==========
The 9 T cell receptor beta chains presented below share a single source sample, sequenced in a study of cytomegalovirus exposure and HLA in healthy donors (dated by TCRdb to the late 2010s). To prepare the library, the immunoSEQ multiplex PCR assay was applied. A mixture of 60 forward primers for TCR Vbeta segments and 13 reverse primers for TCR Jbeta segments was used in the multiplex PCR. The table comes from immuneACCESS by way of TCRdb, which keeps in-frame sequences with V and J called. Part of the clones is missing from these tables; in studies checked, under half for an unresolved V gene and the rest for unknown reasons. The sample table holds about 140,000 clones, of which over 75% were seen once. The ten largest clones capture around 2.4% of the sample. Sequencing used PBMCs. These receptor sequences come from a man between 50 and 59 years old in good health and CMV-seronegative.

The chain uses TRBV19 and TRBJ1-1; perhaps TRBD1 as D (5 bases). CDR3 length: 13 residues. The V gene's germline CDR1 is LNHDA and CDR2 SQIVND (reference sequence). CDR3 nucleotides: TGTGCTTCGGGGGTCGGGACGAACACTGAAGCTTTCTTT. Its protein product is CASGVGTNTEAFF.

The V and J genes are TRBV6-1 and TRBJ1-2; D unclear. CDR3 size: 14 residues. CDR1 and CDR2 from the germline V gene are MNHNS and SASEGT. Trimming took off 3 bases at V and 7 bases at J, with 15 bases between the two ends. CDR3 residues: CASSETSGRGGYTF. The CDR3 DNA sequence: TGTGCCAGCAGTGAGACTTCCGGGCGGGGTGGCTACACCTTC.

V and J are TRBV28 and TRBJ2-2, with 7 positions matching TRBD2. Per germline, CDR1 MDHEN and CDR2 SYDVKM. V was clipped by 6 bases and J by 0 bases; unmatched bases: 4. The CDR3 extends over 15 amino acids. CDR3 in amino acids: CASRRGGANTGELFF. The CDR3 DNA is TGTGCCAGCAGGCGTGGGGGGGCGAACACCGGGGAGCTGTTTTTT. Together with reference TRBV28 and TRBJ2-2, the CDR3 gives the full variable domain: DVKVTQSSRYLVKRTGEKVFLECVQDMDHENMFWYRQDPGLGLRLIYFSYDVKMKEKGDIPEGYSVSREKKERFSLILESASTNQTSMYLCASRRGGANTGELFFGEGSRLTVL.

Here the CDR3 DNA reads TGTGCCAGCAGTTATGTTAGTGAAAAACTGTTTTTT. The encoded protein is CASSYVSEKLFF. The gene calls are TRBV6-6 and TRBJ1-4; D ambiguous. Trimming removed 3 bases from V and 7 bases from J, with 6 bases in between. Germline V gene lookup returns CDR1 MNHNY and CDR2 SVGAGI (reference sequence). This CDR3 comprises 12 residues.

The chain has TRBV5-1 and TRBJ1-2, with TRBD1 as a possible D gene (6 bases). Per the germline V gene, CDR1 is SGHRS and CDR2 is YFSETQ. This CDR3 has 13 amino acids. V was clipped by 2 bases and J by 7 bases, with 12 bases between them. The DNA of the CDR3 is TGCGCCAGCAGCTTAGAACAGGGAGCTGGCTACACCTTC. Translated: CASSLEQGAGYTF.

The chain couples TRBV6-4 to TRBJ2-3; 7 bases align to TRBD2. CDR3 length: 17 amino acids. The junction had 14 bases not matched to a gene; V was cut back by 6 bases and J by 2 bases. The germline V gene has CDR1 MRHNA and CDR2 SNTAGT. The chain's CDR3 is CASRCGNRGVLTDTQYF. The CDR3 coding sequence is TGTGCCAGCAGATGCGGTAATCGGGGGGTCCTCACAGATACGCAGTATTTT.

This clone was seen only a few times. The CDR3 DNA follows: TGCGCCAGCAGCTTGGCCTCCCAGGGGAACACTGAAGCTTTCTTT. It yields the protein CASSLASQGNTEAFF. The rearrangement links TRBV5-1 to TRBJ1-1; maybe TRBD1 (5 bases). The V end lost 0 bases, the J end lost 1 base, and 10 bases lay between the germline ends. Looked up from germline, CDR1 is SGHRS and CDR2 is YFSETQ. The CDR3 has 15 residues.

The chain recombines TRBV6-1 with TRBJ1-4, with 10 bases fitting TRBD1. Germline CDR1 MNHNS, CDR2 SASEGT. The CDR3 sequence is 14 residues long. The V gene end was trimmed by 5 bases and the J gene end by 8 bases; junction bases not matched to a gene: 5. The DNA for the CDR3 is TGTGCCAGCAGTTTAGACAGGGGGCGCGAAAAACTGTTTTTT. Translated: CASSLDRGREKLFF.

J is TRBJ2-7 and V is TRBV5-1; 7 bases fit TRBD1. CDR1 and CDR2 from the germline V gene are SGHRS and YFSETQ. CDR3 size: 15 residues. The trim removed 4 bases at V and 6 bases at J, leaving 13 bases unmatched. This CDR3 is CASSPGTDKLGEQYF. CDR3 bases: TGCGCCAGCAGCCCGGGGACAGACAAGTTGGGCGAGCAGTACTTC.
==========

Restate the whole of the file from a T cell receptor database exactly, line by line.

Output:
The 9 T cell receptor beta chains presented below share a single source sample, sequenced in a study of cytomegalovirus exposure and HLA in healthy donors (dated by TCRdb to the late 2010s). To prepare the library, the immunoSEQ multiplex PCR assay was applied. A mixture of 60 forward primers for TCR Vbeta segments and 13 reverse primers for TCR Jbeta segments was used in the multiplex PCR. The table comes from immuneACCESS by way of TCRdb, which keeps in-frame sequences with V and J called. Part of the clones is missing from these tables; in studies checked, under half for an unresolved V gene and the rest for unknown reasons. The sample table holds about 140,000 clones, of which over 75% were seen once. The ten largest clones capture around 2.4% of the sample. Sequencing used PBMCs. These receptor sequences come from a man between 50 and 59 years old in good health and CMV-seronegative.

The chain uses TRBV19 and TRBJ1-1; perhaps TRBD1 as D (5 bases). CDR3 length: 13 residues. The V gene's germline CDR1 is LNHDA and CDR2 SQIVND (reference sequence). CDR3 nucleotides: TGTGCTTCGGGGGTCGGGACGAACACTGAAGCTTTCTTT. Its protein product is CASGVGTNTEAFF.

The V and J genes are TRBV6-1 and TRBJ1-2; D unclear. CDR3 size: 14 residues. CDR1 and CDR2 from the germline V gene are MNHNS and SASEGT. Trimming took off 3 bases at V and 7 bases at J, with 15 bases between the two ends. CDR3 residues: CASSETSGRGGYTF. The CDR3 DNA sequence: TGTGCCAGCAGTGAGACTTCCGGGCGGGGTGGCTACACCTTC.

V and J are TRBV28 and TRBJ2-2, with 7 positions matching TRBD2. Per germline, CDR1 MDHEN and CDR2 SYDVKM. V was clipped by 6 bases and J by 0 bases; unmatched bases: 4. The CDR3 extends over 15 amino acids. CDR3 in amino acids: CASRRGGANTGELFF. The CDR3 DNA is TGTGCCAGCAGGCGTGGGGGGGCGAACACCGGGGAGCTGTTTTTT. Together with reference TRBV28 and TRBJ2-2, the CDR3 gives the full variable domain: DVKVTQSSRYLVKRTGEKVFLECVQDMDHENMFWYRQDPGLGLRLIYFSYDVKMKEKGDIPEGYSVSREKKERFSLILESASTNQTSMYLCASRRGGANTGELFFGEGSRLTVL.

Here the CDR3 DNA reads TGTGCCAGCAGTTATGTTAGTGAAAAACTGTTTTTT. The encoded protein is CASSYVSEKLFF. The gene calls are TRBV6-6 and TRBJ1-4; D ambiguous. Trimming removed 3 bases from V and 7 bases from J, with 6 bases in between. Germline V gene lookup returns CDR1 MNHNY and CDR2 SVGAGI (reference sequence). This CDR3 comprises 12 residues.

The chain has TRBV5-1 and TRBJ1-2, with TRBD1 as a possible D gene (6 bases). Per the germline V gene, CDR1 is SGHRS and CDR2 is YFSETQ. This CDR3 has 13 amino acids. V was clipped by 2 bases and J by 7 bases, with 12 bases between them. The DNA of the CDR3 is TGCGCCAGCAGCTTAGAACAGGGAGCTGGCTACACCTTC. Translated: CASSLEQGAGYTF.

The chain couples TRBV6-4 to TRBJ2-3; 7 bases align to TRBD2. CDR3 length: 17 amino acids. The junction had 14 bases not matched to a gene; V was cut back by 6 bases and J by 2 bases. The germline V gene has CDR1 MRHNA and CDR2 SNTAGT. The chain's CDR3 is CASRCGNRGVLTDTQYF. The CDR3 coding sequence is TGTGCCAGCAGATGCGGTAATCGGGGGGTCCTCACAGATACGCAGTATTTT.

This clone was seen only a few times. The CDR3 DNA follows: TGCGCCAGCAGCTTGGCCTCCCAGGGGAACACTGAAGCTTTCTTT. It yields the protein CASSLASQGNTEAFF. The rearrangement links TRBV5-1 to TRBJ1-1; maybe TRBD1 (5 bases). The V end lost 0 bases, the J end lost 1 base, and 10 bases lay between the germline ends. Looked up from germline, CDR1 is SGHRS and CDR2 is YFSETQ. The CDR3 has 15 residues.

The chain recombines TRBV6-1 with TRBJ1-4, with 10 bases fitting TRBD1. Germline CDR1 MNHNS, CDR2 SASEGT. The CDR3 sequence is 14 residues long. The V gene end was trimmed by 5 bases and the J gene end by 8 bases; junction bases not matched to a gene: 5. The DNA for the CDR3 is TGTGCCAGCAGTTTAGACAGGGGGCGCGAAAAACTGTTTTTT. Translated: CASSLDRGREKLFF.

J is TRBJ2-7 and V is TRBV5-1; 7 bases fit TRBD1. CDR1 and CDR2 from the germline V gene are SGHRS and YFSETQ. CDR3 size: 15 residues. The trim removed 4 bases at V and 6 bases at J, leaving 13 bases unmatched. This CDR3 is CASSPGTDKLGEQYF. CDR3 bases: TGCGCCAGCAGCCCGGGGACAGACAAGTTGGGCGAGCAGTACTTC.